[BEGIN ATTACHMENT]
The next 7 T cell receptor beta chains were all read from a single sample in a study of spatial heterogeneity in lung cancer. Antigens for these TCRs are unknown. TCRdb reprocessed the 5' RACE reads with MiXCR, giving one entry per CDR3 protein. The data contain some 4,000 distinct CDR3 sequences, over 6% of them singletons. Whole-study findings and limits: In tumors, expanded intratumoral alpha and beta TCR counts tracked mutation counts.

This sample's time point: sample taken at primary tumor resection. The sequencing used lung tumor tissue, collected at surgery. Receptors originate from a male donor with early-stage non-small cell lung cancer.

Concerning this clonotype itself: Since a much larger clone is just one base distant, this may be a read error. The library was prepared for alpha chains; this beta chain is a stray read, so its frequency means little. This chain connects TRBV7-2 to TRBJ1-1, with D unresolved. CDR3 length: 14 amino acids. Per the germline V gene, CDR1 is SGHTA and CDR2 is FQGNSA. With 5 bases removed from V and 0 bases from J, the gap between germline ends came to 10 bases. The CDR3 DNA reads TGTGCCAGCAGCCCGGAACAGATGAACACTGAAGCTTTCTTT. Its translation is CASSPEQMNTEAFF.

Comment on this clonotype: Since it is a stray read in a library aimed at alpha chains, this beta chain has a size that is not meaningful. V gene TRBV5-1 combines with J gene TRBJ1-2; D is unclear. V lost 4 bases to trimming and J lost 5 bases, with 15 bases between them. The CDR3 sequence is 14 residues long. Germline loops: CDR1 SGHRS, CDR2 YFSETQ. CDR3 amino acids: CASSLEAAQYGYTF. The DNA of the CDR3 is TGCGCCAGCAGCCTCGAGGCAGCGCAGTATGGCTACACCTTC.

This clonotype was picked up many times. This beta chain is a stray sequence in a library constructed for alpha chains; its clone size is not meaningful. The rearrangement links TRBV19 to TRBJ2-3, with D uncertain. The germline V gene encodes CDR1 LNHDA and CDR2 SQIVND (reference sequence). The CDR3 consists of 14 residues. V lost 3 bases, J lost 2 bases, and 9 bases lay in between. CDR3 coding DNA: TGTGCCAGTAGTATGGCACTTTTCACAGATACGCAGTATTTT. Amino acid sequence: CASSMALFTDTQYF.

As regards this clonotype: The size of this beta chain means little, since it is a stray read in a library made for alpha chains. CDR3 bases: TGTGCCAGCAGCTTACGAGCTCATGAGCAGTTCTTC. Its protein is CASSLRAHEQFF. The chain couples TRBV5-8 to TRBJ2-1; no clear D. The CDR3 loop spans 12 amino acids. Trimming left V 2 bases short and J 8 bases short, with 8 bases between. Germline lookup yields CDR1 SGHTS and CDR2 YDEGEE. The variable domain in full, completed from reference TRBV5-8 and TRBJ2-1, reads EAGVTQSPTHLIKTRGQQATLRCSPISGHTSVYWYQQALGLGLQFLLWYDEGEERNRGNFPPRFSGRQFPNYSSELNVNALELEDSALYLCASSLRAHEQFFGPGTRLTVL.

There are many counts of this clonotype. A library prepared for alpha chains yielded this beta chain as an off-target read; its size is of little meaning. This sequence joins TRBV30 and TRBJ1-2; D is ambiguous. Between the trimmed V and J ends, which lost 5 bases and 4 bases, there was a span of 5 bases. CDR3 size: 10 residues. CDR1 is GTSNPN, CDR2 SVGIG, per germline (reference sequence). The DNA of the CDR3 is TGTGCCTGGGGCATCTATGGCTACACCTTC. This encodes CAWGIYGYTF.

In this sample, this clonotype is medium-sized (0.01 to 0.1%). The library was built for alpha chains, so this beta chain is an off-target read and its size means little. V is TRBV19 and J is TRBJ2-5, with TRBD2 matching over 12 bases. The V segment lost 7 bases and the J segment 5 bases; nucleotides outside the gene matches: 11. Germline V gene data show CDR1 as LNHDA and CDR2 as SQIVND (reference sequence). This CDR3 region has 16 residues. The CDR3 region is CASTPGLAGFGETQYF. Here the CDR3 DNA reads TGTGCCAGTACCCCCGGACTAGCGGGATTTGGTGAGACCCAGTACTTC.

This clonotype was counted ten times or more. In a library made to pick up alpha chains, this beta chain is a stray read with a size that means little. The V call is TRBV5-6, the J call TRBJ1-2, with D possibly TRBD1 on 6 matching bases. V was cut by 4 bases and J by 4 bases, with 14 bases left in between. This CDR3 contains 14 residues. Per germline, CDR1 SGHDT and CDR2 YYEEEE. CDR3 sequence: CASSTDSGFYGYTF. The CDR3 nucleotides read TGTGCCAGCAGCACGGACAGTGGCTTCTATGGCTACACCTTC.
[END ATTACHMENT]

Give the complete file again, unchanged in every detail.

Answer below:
The next 7 T cell receptor beta chains were all read from a single sample in a study of spatial heterogeneity in lung cancer. Antigens for these TCRs are unknown. TCRdb reprocessed the 5' RACE reads with MiXCR, giving one entry per CDR3 protein. The data contain some 4,000 distinct CDR3 sequences, over 6% of them singletons. Whole-study findings and limits: In tumors, expanded intratumoral alpha and beta TCR counts tracked mutation counts.

This sample's time point: sample taken at primary tumor resection. The sequencing used lung tumor tissue, collected at surgery. Receptors originate from a male donor with early-stage non-small cell lung cancer.

Concerning this clonotype itself: Since a much larger clone is just one base distant, this may be a read error. The library was prepared for alpha chains; this beta chain is a stray read, so its frequency means little. This chain connects TRBV7-2 to TRBJ1-1, with D unresolved. CDR3 length: 14 amino acids. Per the germline V gene, CDR1 is SGHTA and CDR2 is FQGNSA. With 5 bases removed from V and 0 bases from J, the gap between germline ends came to 10 bases. The CDR3 DNA reads TGTGCCAGCAGCCCGGAACAGATGAACACTGAAGCTTTCTTT. Its translation is CASSPEQMNTEAFF.

Comment on this clonotype: Since it is a stray read in a library aimed at alpha chains, this beta chain has a size that is not meaningful. V gene TRBV5-1 combines with J gene TRBJ1-2; D is unclear. V lost 4 bases to trimming and J lost 5 bases, with 15 bases between them. The CDR3 sequence is 14 residues long. Germline loops: CDR1 SGHRS, CDR2 YFSETQ. CDR3 amino acids: CASSLEAAQYGYTF. The DNA of the CDR3 is TGCGCCAGCAGCCTCGAGGCAGCGCAGTATGGCTACACCTTC.

This clonotype was picked up many times. This beta chain is a stray sequence in a library constructed for alpha chains; its clone size is not meaningful. The rearrangement links TRBV19 to TRBJ2-3, with D uncertain. The germline V gene encodes CDR1 LNHDA and CDR2 SQIVND (reference sequence). The CDR3 consists of 14 residues. V lost 3 bases, J lost 2 bases, and 9 bases lay in between. CDR3 coding DNA: TGTGCCAGTAGTATGGCACTTTTCACAGATACGCAGTATTTT. Amino acid sequence: CASSMALFTDTQYF.

As regards this clonotype: The size of this beta chain means little, since it is a stray read in a library made for alpha chains. CDR3 bases: TGTGCCAGCAGCTTACGAGCTCATGAGCAGTTCTTC. Its protein is CASSLRAHEQFF. The chain couples TRBV5-8 to TRBJ2-1; no clear D. The CDR3 loop spans 12 amino acids. Trimming left V 2 bases short and J 8 bases short, with 8 bases between. Germline lookup yields CDR1 SGHTS and CDR2 YDEGEE. The variable domain in full, completed from reference TRBV5-8 and TRBJ2-1, reads EAGVTQSPTHLIKTRGQQATLRCSPISGHTSVYWYQQALGLGLQFLLWYDEGEERNRGNFPPRFSGRQFPNYSSELNVNALELEDSALYLCASSLRAHEQFFGPGTRLTVL.

There are many counts of this clonotype. A library prepared for alpha chains yielded this beta chain as an off-target read; its size is of little meaning. This sequence joins TRBV30 and TRBJ1-2; D is ambiguous. Between the trimmed V and J ends, which lost 5 bases and 4 bases, there was a span of 5 bases. CDR3 size: 10 residues. CDR1 is GTSNPN, CDR2 SVGIG, per germline (reference sequence). The DNA of the CDR3 is TGTGCCTGGGGCATCTATGGCTACACCTTC. This encodes CAWGIYGYTF.

In this sample, this clonotype is medium-sized (0.01 to 0.1%). The library was built for alpha chains, so this beta chain is an off-target read and its size means little. V is TRBV19 and J is TRBJ2-5, with TRBD2 matching over 12 bases. The V segment lost 7 bases and the J segment 5 bases; nucleotides outside the gene matches: 11. Germline V gene data show CDR1 as LNHDA and CDR2 as SQIVND (reference sequence). This CDR3 region has 16 residues. The CDR3 region is CASTPGLAGFGETQYF. Here the CDR3 DNA reads TGTGCCAGTACCCCCGGACTAGCGGGATTTGGTGAGACCCAGTACTTC.

This clonotype was counted ten times or more. In a library made to pick up alpha chains, this beta chain is a stray read with a size that means little. The V call is TRBV5-6, the J call TRBJ1-2, with D possibly TRBD1 on 6 matching bases. V was cut by 4 bases and J by 4 bases, with 14 bases left in between. This CDR3 contains 14 residues. Per germline, CDR1 SGHDT and CDR2 YYEEEE. CDR3 sequence: CASSTDSGFYGYTF. The CDR3 nucleotides read TGTGCCAGCAGCACGGACAGTGGCTTCTATGGCTACACCTTC.